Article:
UFC 136 was one of those events that showed how mixed martial arts has evolved into a enthralling athletic competition and how it hasn’t.
Let’s start with the bad news, the antics that show how the sport’s fan base is still very much a pro wrestling fan base, willing to toss facts and reason to the wind for a cheap spectacle.
Chael Sonnen demolished Brian Stann in the third fight on the card — on this stacked card, this was almost a second “co-main event” as we saw at UFC 100. Sonnen had so nearly beaten long-dominant middleweight champion Anderson Silva his last time out. Stann is a bona fide war hero with a heart of gold who had been steadily climbing the middleweight ranks.
After Sonnen’s win, he called out Silva and echoed the pro wrestling “loser leaves town” wager. If Silva loses, Sonnen said, he should leave the weight class. If Sonnen loses, he’ll leave the UFC.
That promise, which no one believes, is the first of many dubious Sonnen statements. A few others:
– “In some parallel universe, you can hit a man 300 times and he wraps his legs around your head for eight seconds and they call him the winner. On the streets of West Linn, Oregon, those are not the rules.” (Yahoo)
First of all, I didn’t realize West Linn — described in Wikipedia as a “properous southern suburb of Portland” with Census poverty-line data to back it up — was such a rough place.
In any case, Sonnen is referring to his first fight with Silva, in which he had grounded and pounded Silva for four and a half rounds but had to tap out to a triangle choke. Sonnen thinks that makes him the winner.
So let’s pretend this was a “real” fight on the mean streets of West Linn or somewhere else. When Silva choked Sonnen, he wouldn’t have released him when Sonnen tapped. Sonnen would’ve been unconscious. Silva either would’ve walked away the winner or stuck around to punch him back into unconsciousness each time he started to wake up.
Let’s also consider boxing. Take the George Foreman-Michael Moorer title fight as an example. Moorer was dominating the much older Foreman, round after round. All of a sudden, Foreman connected with a combo straight up the middle. Moorer was stunned on his feet. Another 1-2 from Foreman, and Moorer was down. Out.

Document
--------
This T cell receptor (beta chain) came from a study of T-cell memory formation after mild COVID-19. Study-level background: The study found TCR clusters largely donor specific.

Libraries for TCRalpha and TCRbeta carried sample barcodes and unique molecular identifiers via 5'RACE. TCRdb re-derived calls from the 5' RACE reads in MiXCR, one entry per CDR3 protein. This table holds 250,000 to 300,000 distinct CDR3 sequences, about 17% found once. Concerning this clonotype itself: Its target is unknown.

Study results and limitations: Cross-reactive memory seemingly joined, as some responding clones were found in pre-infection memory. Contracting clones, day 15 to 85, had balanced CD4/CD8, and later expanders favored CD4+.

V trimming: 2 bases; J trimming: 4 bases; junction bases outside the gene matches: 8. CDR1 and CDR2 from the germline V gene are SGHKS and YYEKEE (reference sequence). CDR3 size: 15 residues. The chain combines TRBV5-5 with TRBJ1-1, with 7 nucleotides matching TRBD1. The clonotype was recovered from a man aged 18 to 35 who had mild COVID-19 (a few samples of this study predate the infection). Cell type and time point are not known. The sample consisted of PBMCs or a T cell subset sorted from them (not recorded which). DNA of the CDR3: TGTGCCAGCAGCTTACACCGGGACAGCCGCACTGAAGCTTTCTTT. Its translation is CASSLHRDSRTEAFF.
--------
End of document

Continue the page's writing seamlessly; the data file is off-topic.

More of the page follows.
So in Sonnen’s eyes, did George Foreman lose that fight?
No. In no realm of fighting, from the street to the ring to the cage, did Sonnen beat Silva.
(Also noteworthy – Silva was fighting with injured ribs. He may also be aging, though his Matrix-style reflexes and striking speed were in full effect when he went on to beat Vitor Belfort and Yushin Okami.)
– “(Silva) ducked me for six years.” (MMA Fighting, in a definitive postfight interview with the always poised Ariel Helwani)
Silva and Sonnen fought in August 2010. In August 2004, Sonnen was a journeyman fighter. A month later, he suffered his fifth career loss and second to Jeremy Horn. He bounced around a bit more before getting his UFC shot in 2005-06, in which he beat Trevor Prangley and lost to Renato Sobral and to Horn (again). A good run in Bodog Fight brought him into WEC against Paulo Filho, who beat him with an armbar — he disputed whether he verbally submitted, but it was academic, given Filho’s hold. He won and got a rematch against Filho, who failed to make weight and seemed to be hearing voices in one of the weirdest fights ever broadcast. (Sonnen won.)
Finally, in February 2009, Sonnen got another UFC shot — and lost to Demian Maia. Sonnen rebounded to earn his title shot by running the gauntlet of Dan Miller, Yushin Okami and Nate Marquardt.
So in all of that time, when was Silva supposed to quit fighting legit contenders and take on Sonnen?
Now it gets interesting …
– “Not only did I not have elevated testosterone (levels), I was never even accused of that. The state of California never even accused me of that.” (Interview with Mauro Ranallo, cited at Fight Opinion)
Half true. Sonnen tested positive for a high T/E level. Granted, it’s an important distinction for Sonnen, who claims he needs testosterone therapy just to function. His therapy would give him a high T/E level, but if his testosterone was really low in the first place, the therapy would just bring him up to normal levels. (The T/E level is about all that ever gets definitively reported in these cases, though. Even after years of Floyd Landis.)
In the process of fighting his case in California, though, Sonnen ran afoul of the commission in Nevada, still very much the capital of the UFC universe. See Nevada athletic commission executive director Keith Kizer’s interview with Pro MMA Radio in April.
What’s astounding is that in his fight over the weekend in Texas, the issue didn’t seem to come up at all. I’ve been scouring all over, and I’ve found very little by way of media questions or analysis. Dana White did address the question of whether he could get a Nevada license and raised the curious analogy of Floyd Mayweather, who is in a totally different situation.